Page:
Michael Brooks, NZMFA: “As of December 2016 there were 41 feed producer companies in New Zealand, with 8-9 mills comprising around 85 percent of production. More production capacity is certainly available. New Zealand-grown raw materials comprise approximately 20 percent of total tonnages used for feed. The majority of feeds, including wheat, soya meal and sorghum are imported from e.g. Australia and can be landed in New Zealand at a lower cost than New Zealand-produced raw materials.”
In this issue, Feed Planet Magazine talked with Michael Brooks, Executive Director of New Zealand Feed Manufacturers Association (NZFMA). Having 105 members, NZFMA represents the interest of almost all the animal feed manufacturing companies in New Zealand. Saying that there are 41 feed producer companies in New Zealand, with 8-9 mills comprising around 85% of production, Michael Brooks also states that the majority of feeds, including wheat, soya meal and sorghum are imported from e.g. Australia and can be landed in New Zealand at a lower cost than New Zealand-produced raw materials.
We talked with Michael Brooks about the NZMFA; New Zealand feed industry, the association’s activities in the industry and its future plans.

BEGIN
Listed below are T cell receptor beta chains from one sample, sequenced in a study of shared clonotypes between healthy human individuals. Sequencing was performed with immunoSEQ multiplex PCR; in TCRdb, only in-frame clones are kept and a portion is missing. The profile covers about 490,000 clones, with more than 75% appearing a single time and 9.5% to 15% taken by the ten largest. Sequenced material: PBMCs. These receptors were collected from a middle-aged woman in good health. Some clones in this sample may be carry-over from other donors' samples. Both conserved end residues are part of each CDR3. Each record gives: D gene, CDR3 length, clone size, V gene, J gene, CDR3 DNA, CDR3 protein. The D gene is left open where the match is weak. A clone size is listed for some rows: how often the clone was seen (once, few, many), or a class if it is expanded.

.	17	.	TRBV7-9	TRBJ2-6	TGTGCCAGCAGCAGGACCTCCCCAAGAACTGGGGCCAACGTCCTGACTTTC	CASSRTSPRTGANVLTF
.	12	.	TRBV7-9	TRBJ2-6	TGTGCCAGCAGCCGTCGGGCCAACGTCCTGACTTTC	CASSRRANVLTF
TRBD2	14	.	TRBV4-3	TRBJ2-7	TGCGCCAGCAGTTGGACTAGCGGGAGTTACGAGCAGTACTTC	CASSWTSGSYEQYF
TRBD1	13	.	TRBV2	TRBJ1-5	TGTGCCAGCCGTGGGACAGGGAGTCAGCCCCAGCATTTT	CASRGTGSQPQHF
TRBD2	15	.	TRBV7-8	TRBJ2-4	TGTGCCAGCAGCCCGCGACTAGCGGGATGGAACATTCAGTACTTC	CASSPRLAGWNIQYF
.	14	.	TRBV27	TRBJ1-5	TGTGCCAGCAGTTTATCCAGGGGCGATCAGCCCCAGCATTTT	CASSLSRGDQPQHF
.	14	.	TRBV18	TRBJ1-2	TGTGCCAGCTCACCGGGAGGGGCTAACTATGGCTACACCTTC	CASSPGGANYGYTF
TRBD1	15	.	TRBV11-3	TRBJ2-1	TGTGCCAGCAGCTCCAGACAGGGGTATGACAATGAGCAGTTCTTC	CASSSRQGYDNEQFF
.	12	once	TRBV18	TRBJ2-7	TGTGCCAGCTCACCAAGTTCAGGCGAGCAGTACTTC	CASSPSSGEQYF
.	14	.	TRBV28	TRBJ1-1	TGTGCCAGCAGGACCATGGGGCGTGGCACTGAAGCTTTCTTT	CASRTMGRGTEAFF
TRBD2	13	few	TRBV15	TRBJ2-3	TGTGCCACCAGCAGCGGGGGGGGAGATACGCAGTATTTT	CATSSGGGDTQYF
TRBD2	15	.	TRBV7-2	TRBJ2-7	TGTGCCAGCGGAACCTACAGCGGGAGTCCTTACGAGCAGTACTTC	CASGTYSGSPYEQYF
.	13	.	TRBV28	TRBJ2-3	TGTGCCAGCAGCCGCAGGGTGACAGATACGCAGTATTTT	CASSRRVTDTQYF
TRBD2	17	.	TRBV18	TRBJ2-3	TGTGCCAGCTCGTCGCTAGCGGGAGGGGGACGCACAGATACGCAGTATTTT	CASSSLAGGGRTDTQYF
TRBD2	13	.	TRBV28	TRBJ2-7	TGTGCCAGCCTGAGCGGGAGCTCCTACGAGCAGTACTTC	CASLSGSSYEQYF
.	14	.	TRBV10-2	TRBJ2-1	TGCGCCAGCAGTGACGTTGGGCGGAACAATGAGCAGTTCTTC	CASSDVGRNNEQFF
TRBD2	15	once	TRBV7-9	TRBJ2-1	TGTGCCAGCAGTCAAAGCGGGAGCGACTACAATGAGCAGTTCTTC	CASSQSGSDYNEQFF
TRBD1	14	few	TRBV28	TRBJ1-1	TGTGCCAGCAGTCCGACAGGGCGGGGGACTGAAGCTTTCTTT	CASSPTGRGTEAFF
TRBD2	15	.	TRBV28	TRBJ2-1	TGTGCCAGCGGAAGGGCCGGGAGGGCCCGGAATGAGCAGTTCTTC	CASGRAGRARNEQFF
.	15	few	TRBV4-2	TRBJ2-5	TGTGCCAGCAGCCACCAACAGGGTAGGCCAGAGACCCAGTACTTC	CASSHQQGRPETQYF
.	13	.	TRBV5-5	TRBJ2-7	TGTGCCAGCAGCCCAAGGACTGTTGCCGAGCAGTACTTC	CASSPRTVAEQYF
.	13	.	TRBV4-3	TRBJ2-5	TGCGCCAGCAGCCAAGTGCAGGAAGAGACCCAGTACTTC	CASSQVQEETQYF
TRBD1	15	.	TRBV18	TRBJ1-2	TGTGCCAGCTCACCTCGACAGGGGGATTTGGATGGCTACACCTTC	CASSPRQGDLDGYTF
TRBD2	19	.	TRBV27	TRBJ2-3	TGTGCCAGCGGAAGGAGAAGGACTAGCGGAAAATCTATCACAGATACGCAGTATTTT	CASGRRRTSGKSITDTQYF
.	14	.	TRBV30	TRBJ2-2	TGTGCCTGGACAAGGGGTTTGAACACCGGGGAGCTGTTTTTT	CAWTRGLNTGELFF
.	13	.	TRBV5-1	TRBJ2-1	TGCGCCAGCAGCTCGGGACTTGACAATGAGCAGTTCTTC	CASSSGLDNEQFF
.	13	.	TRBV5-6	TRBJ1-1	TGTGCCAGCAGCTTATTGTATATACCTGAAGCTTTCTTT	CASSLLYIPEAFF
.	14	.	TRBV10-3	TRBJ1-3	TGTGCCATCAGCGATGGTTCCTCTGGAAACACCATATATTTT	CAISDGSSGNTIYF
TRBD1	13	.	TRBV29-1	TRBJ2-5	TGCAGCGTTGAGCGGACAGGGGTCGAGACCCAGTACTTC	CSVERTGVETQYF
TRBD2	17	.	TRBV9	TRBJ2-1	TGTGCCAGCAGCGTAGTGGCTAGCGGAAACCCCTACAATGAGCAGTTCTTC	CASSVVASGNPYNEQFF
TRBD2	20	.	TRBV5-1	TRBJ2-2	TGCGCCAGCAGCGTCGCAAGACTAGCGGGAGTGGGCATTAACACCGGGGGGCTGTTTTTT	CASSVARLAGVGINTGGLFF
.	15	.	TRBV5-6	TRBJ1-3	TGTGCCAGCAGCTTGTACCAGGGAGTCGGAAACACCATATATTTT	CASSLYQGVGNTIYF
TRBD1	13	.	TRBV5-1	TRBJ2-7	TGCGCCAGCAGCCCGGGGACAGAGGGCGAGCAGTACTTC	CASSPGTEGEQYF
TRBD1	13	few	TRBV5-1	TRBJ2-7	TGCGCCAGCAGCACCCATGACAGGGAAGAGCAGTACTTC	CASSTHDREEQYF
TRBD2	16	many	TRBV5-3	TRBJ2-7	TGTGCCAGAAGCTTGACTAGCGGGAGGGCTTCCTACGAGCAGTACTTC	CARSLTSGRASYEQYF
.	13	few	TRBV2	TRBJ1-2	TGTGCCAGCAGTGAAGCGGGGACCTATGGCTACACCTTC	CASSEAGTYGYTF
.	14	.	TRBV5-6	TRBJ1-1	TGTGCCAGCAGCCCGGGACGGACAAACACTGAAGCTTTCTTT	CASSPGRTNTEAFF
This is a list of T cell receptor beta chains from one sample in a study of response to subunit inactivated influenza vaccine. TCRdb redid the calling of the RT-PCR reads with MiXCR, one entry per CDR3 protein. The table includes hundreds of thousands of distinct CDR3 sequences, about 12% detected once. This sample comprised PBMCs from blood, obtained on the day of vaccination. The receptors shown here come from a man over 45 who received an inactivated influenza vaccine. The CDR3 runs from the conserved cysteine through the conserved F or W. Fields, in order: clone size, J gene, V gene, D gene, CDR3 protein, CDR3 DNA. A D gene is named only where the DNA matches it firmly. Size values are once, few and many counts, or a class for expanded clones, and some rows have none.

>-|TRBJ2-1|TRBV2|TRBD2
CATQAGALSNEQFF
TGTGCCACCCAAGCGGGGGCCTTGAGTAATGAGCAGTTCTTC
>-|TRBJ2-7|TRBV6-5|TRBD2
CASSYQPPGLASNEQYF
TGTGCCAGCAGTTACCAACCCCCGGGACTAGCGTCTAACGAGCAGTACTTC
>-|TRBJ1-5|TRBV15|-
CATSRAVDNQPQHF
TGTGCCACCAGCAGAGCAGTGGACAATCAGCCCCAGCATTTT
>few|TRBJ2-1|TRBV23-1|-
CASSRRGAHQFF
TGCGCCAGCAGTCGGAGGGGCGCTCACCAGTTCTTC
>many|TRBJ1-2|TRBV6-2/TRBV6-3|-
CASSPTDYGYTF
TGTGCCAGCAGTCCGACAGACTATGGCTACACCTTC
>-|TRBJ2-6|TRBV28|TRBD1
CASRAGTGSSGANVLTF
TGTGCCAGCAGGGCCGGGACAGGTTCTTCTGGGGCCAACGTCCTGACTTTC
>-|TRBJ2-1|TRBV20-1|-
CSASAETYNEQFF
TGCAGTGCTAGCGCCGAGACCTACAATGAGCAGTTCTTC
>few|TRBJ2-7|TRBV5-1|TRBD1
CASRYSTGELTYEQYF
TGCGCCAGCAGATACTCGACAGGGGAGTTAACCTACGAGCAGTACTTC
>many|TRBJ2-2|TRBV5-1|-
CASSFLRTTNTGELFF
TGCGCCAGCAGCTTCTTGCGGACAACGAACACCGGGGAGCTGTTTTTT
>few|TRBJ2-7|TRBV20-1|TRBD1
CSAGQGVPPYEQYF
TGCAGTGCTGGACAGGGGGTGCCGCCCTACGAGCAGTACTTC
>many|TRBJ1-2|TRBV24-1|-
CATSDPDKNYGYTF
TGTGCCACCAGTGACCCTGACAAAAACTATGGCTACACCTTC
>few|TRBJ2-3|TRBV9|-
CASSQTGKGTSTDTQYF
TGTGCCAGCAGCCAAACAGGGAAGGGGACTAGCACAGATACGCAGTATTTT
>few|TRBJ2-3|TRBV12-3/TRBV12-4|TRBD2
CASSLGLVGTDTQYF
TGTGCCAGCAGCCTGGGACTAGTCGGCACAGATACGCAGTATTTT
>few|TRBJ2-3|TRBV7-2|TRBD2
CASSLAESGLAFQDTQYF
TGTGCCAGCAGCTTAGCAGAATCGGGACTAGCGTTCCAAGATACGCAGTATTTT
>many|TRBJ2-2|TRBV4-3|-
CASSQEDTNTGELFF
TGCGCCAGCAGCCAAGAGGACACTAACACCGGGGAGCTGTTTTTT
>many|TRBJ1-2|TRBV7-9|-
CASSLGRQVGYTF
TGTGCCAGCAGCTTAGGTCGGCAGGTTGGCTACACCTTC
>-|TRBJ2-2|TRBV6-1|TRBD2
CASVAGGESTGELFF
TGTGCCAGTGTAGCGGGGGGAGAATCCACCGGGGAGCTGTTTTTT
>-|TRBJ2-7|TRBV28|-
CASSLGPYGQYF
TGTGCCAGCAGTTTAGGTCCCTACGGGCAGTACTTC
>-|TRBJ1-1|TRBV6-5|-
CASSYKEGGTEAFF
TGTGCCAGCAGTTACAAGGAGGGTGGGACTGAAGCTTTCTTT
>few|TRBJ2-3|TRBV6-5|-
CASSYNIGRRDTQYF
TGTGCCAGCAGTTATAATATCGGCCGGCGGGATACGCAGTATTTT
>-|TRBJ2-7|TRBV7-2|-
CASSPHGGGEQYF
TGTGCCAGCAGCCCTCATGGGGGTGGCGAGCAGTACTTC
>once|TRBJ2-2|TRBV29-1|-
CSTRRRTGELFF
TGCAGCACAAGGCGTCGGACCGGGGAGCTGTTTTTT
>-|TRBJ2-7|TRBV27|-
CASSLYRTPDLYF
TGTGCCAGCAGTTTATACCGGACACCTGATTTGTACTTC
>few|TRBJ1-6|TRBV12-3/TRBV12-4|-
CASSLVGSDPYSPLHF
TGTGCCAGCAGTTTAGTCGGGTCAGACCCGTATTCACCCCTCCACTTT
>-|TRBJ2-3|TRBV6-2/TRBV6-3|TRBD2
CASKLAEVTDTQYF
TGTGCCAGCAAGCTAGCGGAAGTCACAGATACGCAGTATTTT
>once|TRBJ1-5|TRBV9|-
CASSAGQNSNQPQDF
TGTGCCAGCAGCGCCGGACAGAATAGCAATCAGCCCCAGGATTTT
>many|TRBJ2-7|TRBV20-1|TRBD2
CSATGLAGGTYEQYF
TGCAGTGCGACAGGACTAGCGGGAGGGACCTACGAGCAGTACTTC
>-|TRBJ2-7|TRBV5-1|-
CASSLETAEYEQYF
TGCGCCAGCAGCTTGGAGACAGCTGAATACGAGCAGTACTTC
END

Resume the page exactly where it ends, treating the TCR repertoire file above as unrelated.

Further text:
First of all could you please tell us about the New Zealand Feed Manufacturers Association? How many members do you have; what is your member profile and what are your activities as an association?
The New Zealand Feed Manufacturers Association (NZFMA) represents the interests of almost all the animal feed manufacturing companies in New Zealand. Its members include manufacturers and blenders of compound feeds, premixes and dietary supplements and other individuals and companies which service and supply the industry.
The majority of feed is produced for the intensive livestock industries (poultry and pig) as well as the dairy and equine industries. A small amount of feed is also produced for animals such as dogs, emus, rabbits and fish.